Brain Water Accumulation and Potential Protein Estimation Through T1 and Magnetization Transfer at 7 Tesla in Acute Ischemic Infarct in the Rat Model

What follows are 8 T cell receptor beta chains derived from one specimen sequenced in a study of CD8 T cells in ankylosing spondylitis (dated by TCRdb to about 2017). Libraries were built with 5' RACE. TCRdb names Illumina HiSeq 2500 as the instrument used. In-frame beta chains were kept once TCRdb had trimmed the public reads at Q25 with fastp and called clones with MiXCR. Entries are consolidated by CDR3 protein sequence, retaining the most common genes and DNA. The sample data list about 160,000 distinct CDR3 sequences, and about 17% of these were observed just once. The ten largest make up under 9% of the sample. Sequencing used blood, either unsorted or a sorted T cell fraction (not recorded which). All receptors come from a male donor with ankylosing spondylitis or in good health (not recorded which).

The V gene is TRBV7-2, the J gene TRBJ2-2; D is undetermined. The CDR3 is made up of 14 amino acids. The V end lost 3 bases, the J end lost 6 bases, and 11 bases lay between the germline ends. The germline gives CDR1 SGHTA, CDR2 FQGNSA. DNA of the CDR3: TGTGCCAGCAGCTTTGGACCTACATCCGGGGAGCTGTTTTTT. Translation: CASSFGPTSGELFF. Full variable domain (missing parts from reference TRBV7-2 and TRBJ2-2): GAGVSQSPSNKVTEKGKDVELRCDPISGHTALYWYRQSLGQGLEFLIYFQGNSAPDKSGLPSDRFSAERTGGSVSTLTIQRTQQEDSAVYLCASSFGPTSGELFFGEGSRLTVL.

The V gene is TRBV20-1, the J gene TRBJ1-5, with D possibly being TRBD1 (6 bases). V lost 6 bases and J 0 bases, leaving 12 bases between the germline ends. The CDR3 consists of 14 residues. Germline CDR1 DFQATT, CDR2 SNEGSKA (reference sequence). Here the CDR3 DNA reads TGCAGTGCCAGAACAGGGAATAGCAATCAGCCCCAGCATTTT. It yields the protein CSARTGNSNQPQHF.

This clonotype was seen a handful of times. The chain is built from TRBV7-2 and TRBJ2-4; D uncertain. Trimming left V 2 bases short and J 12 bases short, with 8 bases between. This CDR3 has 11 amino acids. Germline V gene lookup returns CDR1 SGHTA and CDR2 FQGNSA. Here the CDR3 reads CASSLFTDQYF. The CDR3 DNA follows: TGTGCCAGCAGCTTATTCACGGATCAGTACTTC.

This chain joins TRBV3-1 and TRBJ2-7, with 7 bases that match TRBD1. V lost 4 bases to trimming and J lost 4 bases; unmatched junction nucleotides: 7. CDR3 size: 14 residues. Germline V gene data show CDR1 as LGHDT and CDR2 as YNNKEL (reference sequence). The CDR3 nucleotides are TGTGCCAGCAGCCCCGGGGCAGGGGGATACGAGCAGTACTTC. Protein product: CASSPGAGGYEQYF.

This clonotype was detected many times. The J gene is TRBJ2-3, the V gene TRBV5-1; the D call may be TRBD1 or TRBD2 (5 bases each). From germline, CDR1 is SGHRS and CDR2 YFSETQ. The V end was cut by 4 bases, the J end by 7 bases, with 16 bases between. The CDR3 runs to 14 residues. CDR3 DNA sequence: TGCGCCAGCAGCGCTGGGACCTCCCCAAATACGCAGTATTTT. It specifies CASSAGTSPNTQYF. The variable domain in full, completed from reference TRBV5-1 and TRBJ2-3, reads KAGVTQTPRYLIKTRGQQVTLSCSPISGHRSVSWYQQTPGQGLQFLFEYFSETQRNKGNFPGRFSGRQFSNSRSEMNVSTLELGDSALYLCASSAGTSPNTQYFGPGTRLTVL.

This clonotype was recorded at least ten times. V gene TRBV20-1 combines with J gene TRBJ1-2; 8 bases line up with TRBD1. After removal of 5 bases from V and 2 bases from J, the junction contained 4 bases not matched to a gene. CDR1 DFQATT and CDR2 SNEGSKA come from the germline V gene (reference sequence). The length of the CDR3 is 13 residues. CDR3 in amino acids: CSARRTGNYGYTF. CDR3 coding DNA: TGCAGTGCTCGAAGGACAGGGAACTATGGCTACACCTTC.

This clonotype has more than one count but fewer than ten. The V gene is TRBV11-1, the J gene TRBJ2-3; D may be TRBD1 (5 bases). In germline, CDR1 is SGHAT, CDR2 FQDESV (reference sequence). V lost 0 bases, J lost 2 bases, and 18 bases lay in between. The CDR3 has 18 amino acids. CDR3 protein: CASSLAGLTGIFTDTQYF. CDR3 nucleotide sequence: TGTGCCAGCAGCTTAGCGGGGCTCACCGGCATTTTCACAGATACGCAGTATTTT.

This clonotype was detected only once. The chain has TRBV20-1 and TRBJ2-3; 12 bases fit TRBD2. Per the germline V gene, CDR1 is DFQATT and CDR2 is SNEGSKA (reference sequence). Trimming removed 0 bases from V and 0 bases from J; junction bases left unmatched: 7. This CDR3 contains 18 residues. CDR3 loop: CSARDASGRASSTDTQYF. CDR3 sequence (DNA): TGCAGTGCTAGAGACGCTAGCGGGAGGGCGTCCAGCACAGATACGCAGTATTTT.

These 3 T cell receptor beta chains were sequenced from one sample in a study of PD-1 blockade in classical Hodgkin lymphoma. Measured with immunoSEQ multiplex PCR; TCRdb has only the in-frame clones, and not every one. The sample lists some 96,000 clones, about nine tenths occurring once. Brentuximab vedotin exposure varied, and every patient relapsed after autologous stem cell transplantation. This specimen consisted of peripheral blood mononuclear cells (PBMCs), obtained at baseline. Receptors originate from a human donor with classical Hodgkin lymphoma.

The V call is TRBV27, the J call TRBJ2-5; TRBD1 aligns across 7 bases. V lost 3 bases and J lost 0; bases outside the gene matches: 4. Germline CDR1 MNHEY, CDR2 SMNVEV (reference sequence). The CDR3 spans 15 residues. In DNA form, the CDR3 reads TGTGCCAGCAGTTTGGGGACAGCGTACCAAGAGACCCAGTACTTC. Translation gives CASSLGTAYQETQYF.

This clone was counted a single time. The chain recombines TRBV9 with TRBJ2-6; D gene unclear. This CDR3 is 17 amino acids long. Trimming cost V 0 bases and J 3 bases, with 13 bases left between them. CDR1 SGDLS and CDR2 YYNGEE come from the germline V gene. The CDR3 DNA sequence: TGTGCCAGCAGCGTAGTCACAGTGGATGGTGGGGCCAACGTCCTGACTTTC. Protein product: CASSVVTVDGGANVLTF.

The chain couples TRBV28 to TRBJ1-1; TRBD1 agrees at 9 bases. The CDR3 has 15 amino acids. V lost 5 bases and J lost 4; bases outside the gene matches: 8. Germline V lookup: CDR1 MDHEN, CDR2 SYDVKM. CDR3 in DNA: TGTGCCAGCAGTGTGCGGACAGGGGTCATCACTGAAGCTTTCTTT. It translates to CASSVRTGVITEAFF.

Five Wistar rats subjected to acute stroke (in the right hemisphere) via intralumenal suture occlusion of the middle cerebral artery, and their five controlled nonoccluded left hemispheres were studied. In this study techniques for drying were compared. Wet/dry weights of rat brain tissue were used to compare heating at 90°C for 24 and 48 hours. It was determined that 48 hours of heating would allow adequate drying of the tissue. The speed vacuum was used to dry tissue that had been maintained at a frozen state. These wet/dry weights were obtained and the percent water content showed no statistical difference than the results from the heating method (P>O.241). In order to study cerebral ischemic infarction MRI was used to detect both water accumulation and protein mobilization, which are results of stroke in the brain. It was the goal of this experiment to use Tl, the relaxation time, and magnetization transfer at a magnetic field strength of 7 Tesla to begin to discriminate between water accumulation and protein mobilization in tissue undergoing infarction. In MRI studies to 4 hours postocclusion, serial data acquisition allowed the measurement of cerebral blood flow (CBF), apparent diffusion coefficient of water (ADCw), Tl, Tl sat (TI under saturation of the proton pool) and various other parameters. Using these parameters, images were constructed. The ratio of Tl/Tl sat in the region of infarction showed that water accumulation was the major contributor to contrast, but there also existed a small contribution due to changes at the water macromolecular interface, possibly due to proteolysis or the mobilization of protein. Following data acquisition, the animals were euthanized. Wet and dry weights were measured and the percent water content calculations revealed the increase in brain water in the right infarcted hemispheres.